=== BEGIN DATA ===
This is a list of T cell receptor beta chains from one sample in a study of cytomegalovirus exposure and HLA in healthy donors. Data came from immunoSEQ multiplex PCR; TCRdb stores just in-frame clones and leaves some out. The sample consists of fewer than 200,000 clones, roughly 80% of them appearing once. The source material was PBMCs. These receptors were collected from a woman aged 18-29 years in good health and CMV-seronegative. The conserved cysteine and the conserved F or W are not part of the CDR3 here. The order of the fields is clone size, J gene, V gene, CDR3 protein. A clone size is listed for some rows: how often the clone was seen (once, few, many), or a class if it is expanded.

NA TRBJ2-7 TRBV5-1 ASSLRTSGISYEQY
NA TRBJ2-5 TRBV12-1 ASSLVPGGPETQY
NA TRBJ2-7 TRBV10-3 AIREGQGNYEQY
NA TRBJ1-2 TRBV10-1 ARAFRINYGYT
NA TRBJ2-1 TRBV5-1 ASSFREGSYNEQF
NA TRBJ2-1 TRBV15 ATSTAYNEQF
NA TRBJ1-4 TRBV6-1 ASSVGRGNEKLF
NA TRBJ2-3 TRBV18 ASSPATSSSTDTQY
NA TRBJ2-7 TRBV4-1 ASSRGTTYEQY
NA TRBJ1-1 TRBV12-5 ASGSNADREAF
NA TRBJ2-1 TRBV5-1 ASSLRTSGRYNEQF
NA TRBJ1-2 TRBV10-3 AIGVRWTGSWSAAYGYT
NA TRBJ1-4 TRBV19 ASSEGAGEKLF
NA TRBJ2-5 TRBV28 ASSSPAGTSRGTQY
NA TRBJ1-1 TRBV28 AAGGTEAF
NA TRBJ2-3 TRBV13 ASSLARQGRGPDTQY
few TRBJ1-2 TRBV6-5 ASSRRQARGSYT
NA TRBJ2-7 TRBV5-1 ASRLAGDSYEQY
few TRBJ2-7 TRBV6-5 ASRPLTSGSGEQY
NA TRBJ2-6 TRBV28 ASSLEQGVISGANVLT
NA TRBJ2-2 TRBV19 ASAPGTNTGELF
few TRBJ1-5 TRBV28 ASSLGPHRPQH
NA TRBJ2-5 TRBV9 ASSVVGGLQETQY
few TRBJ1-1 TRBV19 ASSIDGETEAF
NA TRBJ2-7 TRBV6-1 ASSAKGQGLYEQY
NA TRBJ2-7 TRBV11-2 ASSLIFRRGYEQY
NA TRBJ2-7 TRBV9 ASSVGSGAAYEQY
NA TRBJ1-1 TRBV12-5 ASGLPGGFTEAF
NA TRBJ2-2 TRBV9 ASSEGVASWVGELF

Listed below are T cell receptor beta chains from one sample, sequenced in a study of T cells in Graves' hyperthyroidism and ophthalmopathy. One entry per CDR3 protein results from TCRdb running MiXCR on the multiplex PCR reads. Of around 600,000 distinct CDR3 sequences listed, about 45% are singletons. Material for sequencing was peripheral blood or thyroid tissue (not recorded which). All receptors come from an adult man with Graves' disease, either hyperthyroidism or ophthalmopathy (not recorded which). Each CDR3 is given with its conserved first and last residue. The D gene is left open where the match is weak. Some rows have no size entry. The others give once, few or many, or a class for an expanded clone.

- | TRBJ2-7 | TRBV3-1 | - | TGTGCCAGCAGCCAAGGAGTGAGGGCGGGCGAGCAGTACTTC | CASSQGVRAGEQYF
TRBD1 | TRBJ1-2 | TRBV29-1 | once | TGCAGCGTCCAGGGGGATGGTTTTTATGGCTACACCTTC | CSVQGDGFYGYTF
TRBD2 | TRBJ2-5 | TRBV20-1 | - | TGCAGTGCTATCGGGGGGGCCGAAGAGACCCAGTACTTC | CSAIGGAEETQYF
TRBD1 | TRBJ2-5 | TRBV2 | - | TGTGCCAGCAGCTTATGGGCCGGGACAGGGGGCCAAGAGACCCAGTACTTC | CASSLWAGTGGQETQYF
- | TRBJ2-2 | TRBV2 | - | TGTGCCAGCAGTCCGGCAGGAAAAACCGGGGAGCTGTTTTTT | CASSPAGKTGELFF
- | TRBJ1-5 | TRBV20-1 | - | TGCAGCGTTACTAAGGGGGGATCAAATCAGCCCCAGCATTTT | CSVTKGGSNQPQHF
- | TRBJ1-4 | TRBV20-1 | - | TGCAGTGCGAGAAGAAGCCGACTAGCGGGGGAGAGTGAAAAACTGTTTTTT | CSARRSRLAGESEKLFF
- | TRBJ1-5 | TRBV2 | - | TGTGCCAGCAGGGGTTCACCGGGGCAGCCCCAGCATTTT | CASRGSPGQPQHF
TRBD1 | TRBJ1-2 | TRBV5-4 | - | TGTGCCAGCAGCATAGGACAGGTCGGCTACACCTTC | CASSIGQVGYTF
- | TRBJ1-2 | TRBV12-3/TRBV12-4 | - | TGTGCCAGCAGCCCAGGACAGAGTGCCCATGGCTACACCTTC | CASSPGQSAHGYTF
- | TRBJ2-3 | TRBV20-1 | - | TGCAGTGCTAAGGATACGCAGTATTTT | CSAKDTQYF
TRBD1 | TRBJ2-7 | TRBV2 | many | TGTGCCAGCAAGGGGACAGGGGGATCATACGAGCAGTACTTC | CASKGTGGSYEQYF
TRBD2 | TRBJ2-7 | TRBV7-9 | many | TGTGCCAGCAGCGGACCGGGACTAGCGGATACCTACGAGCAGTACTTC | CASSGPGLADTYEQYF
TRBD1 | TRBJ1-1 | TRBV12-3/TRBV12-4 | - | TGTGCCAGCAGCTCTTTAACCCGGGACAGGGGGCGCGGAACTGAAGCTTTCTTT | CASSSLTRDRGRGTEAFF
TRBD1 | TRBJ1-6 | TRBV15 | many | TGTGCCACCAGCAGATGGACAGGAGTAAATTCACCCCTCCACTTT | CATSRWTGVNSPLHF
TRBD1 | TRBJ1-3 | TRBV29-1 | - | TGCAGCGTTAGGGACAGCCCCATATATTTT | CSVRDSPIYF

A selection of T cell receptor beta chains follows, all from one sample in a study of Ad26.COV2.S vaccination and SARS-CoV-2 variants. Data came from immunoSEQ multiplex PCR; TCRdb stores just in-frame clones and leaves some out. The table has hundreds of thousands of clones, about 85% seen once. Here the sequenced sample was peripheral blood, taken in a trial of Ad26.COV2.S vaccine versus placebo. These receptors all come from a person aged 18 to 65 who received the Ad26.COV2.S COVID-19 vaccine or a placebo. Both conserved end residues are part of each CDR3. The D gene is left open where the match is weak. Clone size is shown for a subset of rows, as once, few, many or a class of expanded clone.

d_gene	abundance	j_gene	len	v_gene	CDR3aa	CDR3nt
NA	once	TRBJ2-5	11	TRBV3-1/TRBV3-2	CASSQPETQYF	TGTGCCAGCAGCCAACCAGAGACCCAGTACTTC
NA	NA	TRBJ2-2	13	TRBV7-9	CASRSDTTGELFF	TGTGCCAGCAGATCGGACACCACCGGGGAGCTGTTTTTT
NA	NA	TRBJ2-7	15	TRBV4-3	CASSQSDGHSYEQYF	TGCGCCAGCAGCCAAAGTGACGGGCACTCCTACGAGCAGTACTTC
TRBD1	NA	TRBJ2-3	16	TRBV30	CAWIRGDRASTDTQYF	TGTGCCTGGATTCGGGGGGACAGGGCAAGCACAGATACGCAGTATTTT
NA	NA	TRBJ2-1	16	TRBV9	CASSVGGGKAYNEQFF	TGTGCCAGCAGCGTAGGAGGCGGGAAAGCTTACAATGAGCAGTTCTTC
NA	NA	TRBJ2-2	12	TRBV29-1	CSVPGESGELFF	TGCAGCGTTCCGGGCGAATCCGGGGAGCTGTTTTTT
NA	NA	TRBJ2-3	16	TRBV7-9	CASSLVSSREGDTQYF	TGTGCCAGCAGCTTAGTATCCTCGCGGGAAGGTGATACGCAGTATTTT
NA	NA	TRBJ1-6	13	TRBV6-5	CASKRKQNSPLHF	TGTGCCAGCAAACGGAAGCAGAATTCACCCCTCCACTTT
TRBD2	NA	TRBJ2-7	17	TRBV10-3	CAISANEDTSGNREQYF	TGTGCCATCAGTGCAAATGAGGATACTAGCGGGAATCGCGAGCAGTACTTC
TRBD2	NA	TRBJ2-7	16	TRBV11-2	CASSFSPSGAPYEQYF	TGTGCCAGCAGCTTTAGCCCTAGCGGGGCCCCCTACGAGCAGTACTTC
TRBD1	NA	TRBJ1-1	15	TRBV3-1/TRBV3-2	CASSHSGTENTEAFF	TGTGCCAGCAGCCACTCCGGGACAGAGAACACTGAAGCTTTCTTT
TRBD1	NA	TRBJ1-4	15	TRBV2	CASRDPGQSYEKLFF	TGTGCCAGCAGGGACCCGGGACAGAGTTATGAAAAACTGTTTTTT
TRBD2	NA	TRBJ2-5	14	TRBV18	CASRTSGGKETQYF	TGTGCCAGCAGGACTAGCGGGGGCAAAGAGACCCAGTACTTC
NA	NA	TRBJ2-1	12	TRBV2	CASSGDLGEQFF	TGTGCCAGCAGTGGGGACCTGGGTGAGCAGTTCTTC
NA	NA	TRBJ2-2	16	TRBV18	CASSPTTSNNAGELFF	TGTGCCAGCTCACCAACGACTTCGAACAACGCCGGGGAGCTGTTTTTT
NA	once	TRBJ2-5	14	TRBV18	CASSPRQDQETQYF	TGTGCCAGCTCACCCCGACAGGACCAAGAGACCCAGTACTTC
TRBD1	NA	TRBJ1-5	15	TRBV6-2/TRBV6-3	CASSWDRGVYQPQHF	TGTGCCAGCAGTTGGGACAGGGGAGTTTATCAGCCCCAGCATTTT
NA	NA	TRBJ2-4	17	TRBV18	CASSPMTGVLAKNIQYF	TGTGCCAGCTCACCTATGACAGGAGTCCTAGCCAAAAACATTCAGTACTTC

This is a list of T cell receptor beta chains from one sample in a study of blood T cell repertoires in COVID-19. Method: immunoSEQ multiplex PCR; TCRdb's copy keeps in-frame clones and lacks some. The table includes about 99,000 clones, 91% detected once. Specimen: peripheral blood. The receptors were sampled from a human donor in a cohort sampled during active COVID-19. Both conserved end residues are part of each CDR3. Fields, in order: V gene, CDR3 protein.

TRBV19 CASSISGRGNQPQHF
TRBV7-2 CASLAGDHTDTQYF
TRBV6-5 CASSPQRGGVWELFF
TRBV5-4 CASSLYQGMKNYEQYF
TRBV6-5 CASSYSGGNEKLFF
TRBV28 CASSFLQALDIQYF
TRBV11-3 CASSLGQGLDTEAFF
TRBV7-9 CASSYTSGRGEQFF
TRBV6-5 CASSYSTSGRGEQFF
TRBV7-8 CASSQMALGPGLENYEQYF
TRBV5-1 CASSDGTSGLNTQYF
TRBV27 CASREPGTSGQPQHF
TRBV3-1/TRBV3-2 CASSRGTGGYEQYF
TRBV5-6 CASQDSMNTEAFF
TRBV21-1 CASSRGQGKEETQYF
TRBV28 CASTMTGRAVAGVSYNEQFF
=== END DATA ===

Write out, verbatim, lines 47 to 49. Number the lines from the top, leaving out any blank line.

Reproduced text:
TRBD1 | TRBJ1-3 | TRBV29-1 | - | TGCAGCGTTAGGGACAGCCCCATATATTTT | CSVRDSPIYF

A selection of T cell receptor beta chains follows, all from one sample in a study of Ad26.COV2.S vaccination and SARS-CoV-2 variants. Data came from immunoSEQ multiplex PCR; TCRdb stores just in-frame clones and leaves some out. The table has hundreds of thousands of clones, about 85% seen once. Here the sequenced sample was peripheral blood, taken in a trial of Ad26.COV2.S vaccine versus placebo. These receptors all come from a person aged 18 to 65 who received the Ad26.COV2.S COVID-19 vaccine or a placebo. Both conserved end residues are part of each CDR3. The D gene is left open where the match is weak. Clone size is shown for a subset of rows, as once, few, many or a class of expanded clone.

d_gene	abundance	j_gene	len	v_gene	CDR3aa	CDR3nt